What I hadn't expected were characters and a world that was painted with words so multi-layered and fascinating that the author, Lynn Flewelling, would turn into one of my all-time favourites. She is brilliant and was clever enough to have used her “Nightrunner world” for a whole set of another series, too. The Tamìr books tell quite a different story and one which happens hundreds of years before the adventures of Alec and Seregil, but you always get treated to glimpses into that past, especially in “Shards of Time”. So, this book was actually like a closure to both series.
All those years ago, I also hadn't expected to start reading books about male characters who end up as lovers. For some, this might be a reason to skip the Nightrunners, it certainly would have been for me, had I known about it then. But when I was actually reading the first book and only at the end of it is the first hint that this might happen, it felt like the most natural thing. Alec and Seregil are one of the best couples I've ever known and I wouldn't want to have missed them for anything. They didn't only proof to me that this kind of story wasn't something you should skip out of principle, they are also a good example how to have a couple as main characters without telling a romance story. That just isn't what those Nightrunner books are about, but like this last one showed, it's never forgotten that these two men are the lifeblood of each other. They've chosen a dangerous life, but it's the most natural thing that they couldn't go on alone any more.
But they are not the only great characters in this series. Like in the Tamír books, the whole world and its cultures are almost characters in their own right and I'll miss those just as well as the other people that populated Rhiminee and the other places of Lynn's world. On that score, Shards of Time didn't disappoint either. Of course, there were moments when I thought that final battle could end with anything else than disaster. And although I had (of course) took a short look at the ending to see who might survive it all, I was on the edge of my seat when I read those last chapters for real. I had to cry out of sadness and happiness. I wanted to start reading that same book or the whole series from the start right away. In other words, it was a perfect ending, because it was a new beginning.

I believe, I could forget all the writing courses I started, if I just could understand how Lynn Flewelling is creating her works. I know that she has offered writing courses in the past, on a ship cruise even! It must be wonderful to join her for one of those.

But since I don't know if that'll ever happen, I still can try to learn from her books, while I keep enjoying to reread them over and over again.

This got cross-posted in my Livejournal.

Saturday, April 26, 2014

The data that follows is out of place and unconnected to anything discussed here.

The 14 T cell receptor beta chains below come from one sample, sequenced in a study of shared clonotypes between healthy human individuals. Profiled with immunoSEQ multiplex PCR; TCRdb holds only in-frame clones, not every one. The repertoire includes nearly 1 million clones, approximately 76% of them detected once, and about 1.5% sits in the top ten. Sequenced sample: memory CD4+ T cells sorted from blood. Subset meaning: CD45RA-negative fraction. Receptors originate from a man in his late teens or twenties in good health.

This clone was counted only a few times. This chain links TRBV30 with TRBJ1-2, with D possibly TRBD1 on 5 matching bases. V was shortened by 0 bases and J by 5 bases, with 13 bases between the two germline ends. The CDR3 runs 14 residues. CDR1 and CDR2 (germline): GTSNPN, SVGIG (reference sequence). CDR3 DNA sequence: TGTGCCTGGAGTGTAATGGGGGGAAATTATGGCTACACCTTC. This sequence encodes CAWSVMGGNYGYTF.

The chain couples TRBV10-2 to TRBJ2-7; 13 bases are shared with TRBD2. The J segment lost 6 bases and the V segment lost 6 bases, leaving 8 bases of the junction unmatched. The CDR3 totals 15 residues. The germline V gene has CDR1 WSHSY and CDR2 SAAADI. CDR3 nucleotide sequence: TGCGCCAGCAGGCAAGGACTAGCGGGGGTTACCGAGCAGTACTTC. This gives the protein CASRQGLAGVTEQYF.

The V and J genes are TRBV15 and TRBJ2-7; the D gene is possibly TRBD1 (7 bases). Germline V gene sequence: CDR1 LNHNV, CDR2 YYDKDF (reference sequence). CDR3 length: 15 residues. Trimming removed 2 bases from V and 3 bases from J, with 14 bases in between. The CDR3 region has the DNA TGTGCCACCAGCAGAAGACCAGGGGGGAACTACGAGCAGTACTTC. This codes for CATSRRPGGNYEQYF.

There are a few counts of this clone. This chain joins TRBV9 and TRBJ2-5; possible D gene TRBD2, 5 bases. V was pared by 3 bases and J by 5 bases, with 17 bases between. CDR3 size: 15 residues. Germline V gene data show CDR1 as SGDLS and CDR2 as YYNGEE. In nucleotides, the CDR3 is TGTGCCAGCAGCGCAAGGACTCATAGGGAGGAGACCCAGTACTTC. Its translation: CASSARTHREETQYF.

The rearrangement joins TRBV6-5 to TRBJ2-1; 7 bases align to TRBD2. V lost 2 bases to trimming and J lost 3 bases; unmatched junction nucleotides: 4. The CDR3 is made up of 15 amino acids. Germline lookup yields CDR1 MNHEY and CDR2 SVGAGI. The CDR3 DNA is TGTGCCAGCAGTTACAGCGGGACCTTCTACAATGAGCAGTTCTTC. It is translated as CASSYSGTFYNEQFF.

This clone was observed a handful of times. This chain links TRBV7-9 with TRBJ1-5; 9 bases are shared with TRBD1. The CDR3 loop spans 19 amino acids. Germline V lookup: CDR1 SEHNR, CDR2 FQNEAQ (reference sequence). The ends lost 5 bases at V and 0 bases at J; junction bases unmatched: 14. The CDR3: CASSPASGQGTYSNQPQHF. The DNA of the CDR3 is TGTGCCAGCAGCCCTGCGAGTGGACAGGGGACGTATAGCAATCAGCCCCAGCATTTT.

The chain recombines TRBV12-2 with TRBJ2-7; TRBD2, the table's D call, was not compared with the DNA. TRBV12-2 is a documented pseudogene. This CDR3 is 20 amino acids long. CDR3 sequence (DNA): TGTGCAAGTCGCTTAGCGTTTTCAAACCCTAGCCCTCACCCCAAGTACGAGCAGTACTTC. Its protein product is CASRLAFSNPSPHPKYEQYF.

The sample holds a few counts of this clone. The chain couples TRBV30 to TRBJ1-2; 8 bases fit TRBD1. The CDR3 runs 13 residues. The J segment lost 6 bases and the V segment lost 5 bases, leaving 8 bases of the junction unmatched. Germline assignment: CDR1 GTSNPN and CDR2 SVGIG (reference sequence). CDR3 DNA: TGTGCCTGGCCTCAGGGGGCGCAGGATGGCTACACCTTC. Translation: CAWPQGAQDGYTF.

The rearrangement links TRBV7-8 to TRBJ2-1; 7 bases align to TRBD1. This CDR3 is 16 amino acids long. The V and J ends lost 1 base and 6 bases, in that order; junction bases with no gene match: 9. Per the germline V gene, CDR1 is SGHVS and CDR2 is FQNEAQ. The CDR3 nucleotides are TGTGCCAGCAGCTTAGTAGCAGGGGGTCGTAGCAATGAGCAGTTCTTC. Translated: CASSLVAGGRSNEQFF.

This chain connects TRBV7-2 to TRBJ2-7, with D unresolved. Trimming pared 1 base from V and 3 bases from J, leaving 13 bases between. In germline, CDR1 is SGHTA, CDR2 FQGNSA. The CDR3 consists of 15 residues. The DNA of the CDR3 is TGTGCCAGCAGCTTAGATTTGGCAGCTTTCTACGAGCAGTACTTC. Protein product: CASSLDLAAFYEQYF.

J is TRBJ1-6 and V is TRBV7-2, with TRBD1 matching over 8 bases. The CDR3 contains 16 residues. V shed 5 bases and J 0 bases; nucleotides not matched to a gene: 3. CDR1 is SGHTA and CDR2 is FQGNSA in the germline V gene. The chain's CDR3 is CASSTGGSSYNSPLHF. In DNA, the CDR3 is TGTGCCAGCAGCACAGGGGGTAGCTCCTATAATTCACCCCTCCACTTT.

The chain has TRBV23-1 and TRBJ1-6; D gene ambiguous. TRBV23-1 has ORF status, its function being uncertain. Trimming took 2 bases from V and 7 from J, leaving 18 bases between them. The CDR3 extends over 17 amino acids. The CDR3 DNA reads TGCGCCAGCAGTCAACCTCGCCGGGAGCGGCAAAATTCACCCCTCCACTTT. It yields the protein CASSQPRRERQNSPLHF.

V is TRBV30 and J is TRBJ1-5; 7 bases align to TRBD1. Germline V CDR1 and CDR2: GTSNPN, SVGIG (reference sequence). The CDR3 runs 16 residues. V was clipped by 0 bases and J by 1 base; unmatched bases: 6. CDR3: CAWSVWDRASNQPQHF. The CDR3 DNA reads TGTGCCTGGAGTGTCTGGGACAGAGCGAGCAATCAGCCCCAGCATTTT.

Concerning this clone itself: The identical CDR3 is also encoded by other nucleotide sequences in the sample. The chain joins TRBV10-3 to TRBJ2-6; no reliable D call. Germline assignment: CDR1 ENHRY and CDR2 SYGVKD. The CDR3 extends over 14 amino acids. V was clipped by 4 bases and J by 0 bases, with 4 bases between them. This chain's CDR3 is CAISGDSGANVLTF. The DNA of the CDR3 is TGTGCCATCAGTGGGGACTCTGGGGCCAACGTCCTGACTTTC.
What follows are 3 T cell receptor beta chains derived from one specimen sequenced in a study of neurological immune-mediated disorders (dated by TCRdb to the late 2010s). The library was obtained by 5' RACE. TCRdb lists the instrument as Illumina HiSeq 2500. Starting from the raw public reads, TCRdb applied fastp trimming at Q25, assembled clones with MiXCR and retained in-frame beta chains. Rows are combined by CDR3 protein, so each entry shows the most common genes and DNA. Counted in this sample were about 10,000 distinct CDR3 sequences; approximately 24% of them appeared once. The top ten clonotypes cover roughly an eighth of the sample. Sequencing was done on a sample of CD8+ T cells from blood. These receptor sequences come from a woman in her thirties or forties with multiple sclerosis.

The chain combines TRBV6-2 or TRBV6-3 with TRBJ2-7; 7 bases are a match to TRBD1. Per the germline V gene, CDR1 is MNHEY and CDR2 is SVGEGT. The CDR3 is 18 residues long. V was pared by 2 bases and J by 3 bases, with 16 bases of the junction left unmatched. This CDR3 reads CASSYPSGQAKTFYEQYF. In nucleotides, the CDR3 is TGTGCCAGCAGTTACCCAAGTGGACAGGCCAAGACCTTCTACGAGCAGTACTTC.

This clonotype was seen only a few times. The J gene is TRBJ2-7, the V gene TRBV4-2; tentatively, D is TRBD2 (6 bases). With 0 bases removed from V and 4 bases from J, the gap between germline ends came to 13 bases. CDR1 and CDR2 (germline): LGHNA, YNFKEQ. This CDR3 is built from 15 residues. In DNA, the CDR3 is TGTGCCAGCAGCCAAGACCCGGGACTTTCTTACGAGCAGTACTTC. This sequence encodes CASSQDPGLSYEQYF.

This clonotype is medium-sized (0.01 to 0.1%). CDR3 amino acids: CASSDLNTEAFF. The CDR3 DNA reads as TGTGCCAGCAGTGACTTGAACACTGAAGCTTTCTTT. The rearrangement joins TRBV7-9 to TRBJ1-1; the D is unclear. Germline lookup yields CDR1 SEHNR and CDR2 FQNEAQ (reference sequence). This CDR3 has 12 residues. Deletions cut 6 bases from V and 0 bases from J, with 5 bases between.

Book Report #5 - Doctor Who / The Doctor Trap

I realized why I stopped collecting more or less blindly all Doctor Who books (not that I gathered up that many to begin with): not every author can write well for the Doctor. Or perhaps it's just that not every of those many authors that work for BBC Books writes to my liking.

"The Doctor Trap" is about Ten and Donna. It shows their faces on the cover, but I found myself often thinking of Eleven instead. Not that this was a typical Matt Smith adventure right from the beginning - it's just that I couldn't find much that way typical David Tennant in it. If the author hadn't described the Doctor's appearance now and then and if I hadn't reminded myself that only Ten spend time with Donna, it really could have been any Doctor (or a whole range of other people).
Donna herself was better portrayed, probably because she's rather unique. However, her's was only a small part in the whole story.
The main character seemed to have been the antagonist Sebastiene, who started out as the all-powerful ruler of a planet that fulfilled his every wish, but ended as a slightly annoying maniac.
And then there was the Doctor's doppelgänger, Baris - who probably was a main character, too. Although since he doesn't know if he's himself or the Doctor for most of the time, he has to share this with the real Doctor.

Confused yet? Well, I was now and then - but not as much as I would have preferred.
Ever more confused now? :)
Well, I think this story was about how someone wanted to hunt the Doctor and thus created a doppelgänger to lure him in. However, the Doctor saw through that scheme and turned it on its head - acting as the doppelgänger and making the Not-Doctor believe he was the Doctor so the real deal could find out what really was going on.
Not the worst idea I've ever read, but somehow it got revealed too soon or perhaps just in an unfortunate way. I soon found myself a bit bored of "I'm really him" and "you can't be him" and "perhaps you are lying" etc. and I didn't really care much how it all got resolved in the end.

I still have a few more unread Doctor Who books and I might even buy more in the future, but most likely not another one by this author (Simon Messingham).

And if I ever want to write a story about a person pretending to be someone else, I now know I should be careful how I go about it.

This got cross-posted in my LiveJournal.

Tuesday, April 1, 2014

Book Report #4 - Omen of the Stars 3 / Night Whispers

Yes, I finally managed to complete more than 1 book in a month, although the Warriors books are all rather short and fast reads. This one was the 3rd in the sub-series "Omen of the Stars" and of course, I want to continue with that storyline.

You have to be a cat-lover to like those books, I guess, and you shouldn't mind reading about animals that talk and act like humans among each other. Well, not quite like humans, because they still have distinct cat-traits and usually they are the only animals that do any talking, but I dare say they have been quite humanized, too.